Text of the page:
Bringing the fossil fuel divestment conversation to the UN climate talks

Bringing the fossil fuel divestment conversation to the UN climate talks

Thanks to the support of the YCEI COP Fellowship, I am representing Fossil Free Yale at an international Fossil Free gathering at the UN’s Framework Convention on Climate Change’s (UNFCCC) 19th annual Conference of the Parties (COP 19) in Warsaw. Fossil Free is a movement born in response to international inaction on meaningful climate agreements. Thus, Fossil Free has come to COP 19 to bring our message to the international negotiations. Together with youth-led NGOs, SustainUS and the United Kingdom Youth Climate Coalition (UKYCC), we are leading a side event on Friday, November 15 on The Potential of Divestment: Changing the Landscape of Climate Politics and Its Relevance to 2015.

Divestment uses the power of investing to change the world. It is a tried and true tactic for shedding light on pariah industries; divestment campaigns have been applied to big tobacco, apartheid in South Africa, armaments, gambling, and pornography. According to analysis by the Carbon Tracker Initiative, “the direct financial impact of such campaigns on share prices or the ability to raise funds is small but the reputational damage can still have major financial consequences.” In other words, divestment’s impact isn’t on an industry’s bottom line, it is on the industry’s reputation. We want to turn big oil into big tobacco – an industry that politicians cannot be seen standing next to.

So what does this have to do with COP19? COP19 is the first UN climate negotiations with official corporate sponsorship. Personally, I have found the corporate presence to be quite palpable. As you enter the conference hall, you pass a shiny BMW on display. If you need a rest between plenaries, kick back in any one of the hundreds of bright red Emirates beanbag chairs lining the halls. Other corporate partners include ArcelorMittal, the world’s leading integrated steel and mining company. These are corporations with a lot to lose if the international community actually reached an agreement with real teeth. As Jamie Henn, co-founder and communications director at 350.org, puts it, “industry should not have a seat at the table they are burning.”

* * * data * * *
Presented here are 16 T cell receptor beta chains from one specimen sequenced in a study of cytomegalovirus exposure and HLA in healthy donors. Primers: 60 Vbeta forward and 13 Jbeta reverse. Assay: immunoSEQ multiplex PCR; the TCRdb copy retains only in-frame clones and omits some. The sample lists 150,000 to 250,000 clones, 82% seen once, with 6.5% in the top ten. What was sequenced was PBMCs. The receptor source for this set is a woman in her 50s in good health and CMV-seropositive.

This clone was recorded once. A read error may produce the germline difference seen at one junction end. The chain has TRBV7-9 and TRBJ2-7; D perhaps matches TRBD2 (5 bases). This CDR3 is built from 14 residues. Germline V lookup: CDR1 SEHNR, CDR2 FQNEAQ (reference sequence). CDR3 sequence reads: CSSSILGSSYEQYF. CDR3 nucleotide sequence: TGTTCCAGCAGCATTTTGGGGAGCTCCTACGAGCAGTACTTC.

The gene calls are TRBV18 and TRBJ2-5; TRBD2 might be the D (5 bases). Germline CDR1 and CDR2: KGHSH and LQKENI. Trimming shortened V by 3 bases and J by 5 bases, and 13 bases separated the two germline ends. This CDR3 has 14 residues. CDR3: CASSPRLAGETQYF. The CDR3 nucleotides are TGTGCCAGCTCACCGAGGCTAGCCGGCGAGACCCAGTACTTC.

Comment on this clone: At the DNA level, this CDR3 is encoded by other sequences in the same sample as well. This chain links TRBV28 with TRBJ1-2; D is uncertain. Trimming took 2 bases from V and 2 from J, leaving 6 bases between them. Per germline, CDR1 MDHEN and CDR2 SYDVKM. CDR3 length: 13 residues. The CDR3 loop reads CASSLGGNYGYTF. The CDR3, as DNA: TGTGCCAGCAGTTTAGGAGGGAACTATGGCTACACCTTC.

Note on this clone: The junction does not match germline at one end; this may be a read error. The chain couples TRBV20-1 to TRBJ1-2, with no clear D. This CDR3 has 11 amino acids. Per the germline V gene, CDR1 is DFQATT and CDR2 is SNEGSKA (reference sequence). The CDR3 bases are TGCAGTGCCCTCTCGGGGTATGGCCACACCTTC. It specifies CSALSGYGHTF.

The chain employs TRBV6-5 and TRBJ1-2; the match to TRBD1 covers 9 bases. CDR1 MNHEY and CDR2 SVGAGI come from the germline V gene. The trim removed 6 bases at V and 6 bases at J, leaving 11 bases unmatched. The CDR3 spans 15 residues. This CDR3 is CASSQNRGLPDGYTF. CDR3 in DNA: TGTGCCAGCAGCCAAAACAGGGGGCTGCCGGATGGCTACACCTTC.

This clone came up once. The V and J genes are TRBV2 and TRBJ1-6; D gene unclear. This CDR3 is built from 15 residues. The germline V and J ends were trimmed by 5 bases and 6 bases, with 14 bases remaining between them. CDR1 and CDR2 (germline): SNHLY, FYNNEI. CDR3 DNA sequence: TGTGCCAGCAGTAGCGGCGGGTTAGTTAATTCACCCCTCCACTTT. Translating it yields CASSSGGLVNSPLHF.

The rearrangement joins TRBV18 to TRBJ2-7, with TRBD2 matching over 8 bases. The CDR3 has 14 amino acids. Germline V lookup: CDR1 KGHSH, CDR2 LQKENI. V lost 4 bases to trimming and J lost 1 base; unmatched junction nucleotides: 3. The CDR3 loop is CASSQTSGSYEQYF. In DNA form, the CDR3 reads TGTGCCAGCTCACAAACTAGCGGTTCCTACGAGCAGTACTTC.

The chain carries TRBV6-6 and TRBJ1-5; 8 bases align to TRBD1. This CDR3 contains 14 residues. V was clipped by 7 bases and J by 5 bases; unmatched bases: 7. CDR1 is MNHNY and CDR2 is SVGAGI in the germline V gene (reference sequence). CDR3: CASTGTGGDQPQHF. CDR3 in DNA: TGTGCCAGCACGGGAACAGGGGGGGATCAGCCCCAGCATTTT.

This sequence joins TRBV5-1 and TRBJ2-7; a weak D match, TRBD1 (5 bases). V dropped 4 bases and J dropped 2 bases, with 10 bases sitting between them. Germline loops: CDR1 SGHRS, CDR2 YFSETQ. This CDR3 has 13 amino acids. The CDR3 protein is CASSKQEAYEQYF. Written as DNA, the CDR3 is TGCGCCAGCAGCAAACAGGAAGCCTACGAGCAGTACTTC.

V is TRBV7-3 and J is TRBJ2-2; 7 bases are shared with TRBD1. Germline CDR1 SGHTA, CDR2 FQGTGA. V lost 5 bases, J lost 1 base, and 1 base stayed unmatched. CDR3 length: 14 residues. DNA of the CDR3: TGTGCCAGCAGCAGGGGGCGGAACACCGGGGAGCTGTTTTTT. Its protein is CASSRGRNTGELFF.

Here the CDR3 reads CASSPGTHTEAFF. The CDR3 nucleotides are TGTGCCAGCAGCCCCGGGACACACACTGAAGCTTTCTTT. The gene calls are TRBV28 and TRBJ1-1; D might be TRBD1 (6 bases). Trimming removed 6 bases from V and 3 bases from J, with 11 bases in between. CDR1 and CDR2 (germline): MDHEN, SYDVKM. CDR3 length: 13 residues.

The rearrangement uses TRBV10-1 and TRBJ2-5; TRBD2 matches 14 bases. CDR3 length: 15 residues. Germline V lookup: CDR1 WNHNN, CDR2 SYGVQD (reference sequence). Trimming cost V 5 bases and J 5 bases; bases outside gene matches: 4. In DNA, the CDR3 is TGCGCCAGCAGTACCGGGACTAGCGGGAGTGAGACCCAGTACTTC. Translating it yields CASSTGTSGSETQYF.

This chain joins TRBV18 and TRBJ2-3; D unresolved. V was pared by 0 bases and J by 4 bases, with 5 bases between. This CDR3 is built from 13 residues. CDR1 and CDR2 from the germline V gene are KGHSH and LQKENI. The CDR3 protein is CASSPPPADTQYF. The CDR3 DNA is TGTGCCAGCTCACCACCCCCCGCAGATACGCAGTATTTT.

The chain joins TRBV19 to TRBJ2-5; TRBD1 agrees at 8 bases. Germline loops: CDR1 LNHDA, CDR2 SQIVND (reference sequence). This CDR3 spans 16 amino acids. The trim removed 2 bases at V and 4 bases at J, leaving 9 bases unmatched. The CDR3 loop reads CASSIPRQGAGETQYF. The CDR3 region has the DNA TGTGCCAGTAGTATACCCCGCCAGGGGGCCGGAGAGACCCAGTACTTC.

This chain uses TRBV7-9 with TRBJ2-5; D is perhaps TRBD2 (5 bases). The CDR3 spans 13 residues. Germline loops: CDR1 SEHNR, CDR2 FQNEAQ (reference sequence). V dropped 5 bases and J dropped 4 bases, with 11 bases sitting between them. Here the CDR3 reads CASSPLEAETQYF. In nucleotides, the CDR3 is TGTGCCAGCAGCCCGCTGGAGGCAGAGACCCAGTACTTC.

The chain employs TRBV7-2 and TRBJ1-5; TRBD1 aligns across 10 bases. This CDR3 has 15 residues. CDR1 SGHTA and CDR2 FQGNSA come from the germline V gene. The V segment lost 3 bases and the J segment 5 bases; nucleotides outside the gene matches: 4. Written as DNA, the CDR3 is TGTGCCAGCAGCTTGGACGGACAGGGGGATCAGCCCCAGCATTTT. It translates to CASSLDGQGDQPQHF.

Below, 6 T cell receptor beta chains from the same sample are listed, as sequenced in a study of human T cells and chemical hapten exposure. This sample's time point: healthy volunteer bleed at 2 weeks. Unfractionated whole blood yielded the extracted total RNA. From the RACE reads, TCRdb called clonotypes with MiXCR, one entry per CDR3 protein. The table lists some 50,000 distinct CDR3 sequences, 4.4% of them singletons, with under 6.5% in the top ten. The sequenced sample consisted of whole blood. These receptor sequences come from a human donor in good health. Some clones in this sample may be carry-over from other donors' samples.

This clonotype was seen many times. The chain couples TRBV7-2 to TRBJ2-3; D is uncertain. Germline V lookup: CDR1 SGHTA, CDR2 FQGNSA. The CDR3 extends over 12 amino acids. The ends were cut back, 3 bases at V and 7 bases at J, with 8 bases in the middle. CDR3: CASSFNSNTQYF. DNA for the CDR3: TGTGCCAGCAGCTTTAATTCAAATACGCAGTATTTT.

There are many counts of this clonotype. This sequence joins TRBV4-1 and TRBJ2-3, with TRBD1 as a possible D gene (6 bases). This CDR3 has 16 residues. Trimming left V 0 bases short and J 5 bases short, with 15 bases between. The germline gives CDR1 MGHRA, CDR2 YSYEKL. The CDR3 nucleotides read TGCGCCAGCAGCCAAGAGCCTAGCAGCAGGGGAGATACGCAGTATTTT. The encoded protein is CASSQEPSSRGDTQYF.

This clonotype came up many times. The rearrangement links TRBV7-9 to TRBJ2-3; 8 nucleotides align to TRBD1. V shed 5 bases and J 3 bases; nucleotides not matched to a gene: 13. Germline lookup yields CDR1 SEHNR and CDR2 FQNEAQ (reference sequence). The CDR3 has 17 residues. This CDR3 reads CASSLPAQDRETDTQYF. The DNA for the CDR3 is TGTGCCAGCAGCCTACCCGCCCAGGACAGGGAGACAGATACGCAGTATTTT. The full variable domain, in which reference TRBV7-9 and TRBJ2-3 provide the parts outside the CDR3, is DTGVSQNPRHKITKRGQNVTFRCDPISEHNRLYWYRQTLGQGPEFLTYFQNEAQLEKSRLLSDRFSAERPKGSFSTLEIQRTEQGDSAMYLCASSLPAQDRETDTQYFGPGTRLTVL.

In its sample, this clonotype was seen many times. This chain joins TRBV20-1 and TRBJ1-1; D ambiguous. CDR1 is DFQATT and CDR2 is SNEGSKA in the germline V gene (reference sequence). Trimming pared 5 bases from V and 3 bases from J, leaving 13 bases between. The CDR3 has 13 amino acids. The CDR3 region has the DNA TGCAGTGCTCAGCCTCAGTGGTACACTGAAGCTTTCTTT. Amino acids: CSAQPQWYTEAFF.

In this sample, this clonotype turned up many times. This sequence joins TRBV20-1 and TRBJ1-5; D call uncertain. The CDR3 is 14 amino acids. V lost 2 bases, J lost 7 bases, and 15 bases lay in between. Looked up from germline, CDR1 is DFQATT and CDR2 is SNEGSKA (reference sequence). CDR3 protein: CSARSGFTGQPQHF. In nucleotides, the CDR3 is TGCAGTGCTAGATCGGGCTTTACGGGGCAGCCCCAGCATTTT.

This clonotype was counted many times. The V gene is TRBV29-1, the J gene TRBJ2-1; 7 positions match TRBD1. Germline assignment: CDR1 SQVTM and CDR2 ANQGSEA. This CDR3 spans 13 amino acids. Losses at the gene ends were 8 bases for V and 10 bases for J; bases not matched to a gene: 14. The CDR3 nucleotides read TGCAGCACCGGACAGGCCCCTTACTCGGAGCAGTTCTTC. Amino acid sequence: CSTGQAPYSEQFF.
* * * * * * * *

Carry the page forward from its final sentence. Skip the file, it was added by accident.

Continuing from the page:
Divestment targets corporate influences by calling on institutions to put their money where their mouth is. If it’s wrong to wreck the planet, then it’s wrong to profit from that wreckage. Following this logic, I would argue that respected institutions like the UNFCCC and Yale University should not be financially benefitting from the fossil fuel industry. Instead, I think they should leverage their power to create political change by leading the way to a more sustainable and equitable future.

November 17 marks the first day of Yale College student referendum on divestment. Undergraduate Yalies are asked to decide whether they support the divestment of Yale’s endowment from the most carbon-intensive fossil fuel companies. Though the divestment campaign at Yale – known as Fossil Free Yale – and the referendum are centered on the university, the progress we make at Yale contributes to the much larger international movement.

Diana Madson is a YCEI COP Fellow and MEM Candidate (2014) at the Yale School of Forestry and Environmental Studies. She can be reached at diana.madson@yale.edu